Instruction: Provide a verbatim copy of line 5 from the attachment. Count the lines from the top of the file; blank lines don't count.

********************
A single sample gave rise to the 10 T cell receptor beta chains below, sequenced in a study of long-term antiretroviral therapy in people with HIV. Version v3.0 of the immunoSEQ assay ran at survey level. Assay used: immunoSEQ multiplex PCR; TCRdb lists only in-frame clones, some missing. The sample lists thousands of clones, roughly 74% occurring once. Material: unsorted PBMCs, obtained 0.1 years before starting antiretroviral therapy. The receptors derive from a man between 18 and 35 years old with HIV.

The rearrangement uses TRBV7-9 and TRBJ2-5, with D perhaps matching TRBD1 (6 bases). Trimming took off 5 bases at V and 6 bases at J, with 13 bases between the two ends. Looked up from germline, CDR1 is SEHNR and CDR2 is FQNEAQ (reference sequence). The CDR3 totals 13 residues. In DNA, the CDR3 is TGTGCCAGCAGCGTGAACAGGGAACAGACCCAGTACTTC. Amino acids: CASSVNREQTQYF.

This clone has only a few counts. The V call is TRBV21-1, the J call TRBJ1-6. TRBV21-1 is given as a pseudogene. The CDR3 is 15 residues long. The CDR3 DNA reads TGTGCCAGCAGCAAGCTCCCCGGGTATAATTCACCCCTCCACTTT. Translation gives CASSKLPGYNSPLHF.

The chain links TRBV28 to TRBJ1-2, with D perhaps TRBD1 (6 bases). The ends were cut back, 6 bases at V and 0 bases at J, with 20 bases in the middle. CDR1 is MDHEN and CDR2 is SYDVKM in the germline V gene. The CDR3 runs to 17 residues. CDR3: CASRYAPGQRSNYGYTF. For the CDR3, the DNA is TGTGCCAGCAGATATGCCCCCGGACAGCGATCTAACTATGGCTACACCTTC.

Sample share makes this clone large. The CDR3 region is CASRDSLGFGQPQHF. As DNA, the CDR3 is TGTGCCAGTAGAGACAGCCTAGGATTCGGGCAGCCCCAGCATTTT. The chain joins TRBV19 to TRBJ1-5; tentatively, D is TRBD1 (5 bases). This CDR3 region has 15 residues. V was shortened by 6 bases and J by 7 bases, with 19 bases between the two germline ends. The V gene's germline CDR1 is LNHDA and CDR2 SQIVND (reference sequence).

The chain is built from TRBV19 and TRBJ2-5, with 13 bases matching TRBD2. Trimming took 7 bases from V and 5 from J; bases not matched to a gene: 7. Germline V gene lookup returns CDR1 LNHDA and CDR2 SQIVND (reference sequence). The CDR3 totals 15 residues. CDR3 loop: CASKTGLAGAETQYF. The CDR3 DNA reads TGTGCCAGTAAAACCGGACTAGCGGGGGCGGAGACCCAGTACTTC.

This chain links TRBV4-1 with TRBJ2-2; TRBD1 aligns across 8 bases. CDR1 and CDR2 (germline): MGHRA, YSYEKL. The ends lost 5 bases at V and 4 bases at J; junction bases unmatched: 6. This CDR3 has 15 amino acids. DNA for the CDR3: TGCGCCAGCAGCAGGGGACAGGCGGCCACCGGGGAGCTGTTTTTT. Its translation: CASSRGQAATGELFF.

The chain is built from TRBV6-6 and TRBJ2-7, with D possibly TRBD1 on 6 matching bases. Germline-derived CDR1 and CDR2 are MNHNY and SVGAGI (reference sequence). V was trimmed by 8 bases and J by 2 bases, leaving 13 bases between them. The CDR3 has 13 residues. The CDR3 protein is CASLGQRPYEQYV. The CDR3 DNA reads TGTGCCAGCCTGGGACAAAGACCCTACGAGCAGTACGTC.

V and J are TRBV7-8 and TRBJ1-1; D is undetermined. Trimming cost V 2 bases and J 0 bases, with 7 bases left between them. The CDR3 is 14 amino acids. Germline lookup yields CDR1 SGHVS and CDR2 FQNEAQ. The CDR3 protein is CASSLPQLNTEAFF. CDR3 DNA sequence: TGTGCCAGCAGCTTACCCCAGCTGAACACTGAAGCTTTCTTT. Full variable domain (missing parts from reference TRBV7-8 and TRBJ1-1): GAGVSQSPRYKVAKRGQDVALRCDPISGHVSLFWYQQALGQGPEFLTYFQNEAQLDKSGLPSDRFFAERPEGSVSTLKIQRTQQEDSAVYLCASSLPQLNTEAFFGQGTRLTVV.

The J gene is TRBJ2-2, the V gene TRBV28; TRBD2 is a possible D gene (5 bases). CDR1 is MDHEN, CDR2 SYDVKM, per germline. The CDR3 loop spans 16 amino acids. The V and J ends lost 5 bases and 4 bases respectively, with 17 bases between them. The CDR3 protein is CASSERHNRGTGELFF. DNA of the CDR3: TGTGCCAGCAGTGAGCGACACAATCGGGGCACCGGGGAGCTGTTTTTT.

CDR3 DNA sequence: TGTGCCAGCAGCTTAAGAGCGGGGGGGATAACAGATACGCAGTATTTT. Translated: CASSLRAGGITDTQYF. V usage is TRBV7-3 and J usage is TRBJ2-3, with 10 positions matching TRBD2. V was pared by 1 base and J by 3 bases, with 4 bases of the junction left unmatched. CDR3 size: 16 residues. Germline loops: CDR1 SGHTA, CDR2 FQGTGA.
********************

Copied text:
Sample share makes this clone large. The CDR3 region is CASRDSLGFGQPQHF. As DNA, the CDR3 is TGTGCCAGTAGAGACAGCCTAGGATTCGGGCAGCCCCAGCATTTT. The chain joins TRBV19 to TRBJ1-5; tentatively, D is TRBD1 (5 bases). This CDR3 region has 15 residues. V was shortened by 6 bases and J by 7 bases, with 19 bases between the two germline ends. The V gene's germline CDR1 is LNHDA and CDR2 SQIVND (reference sequence).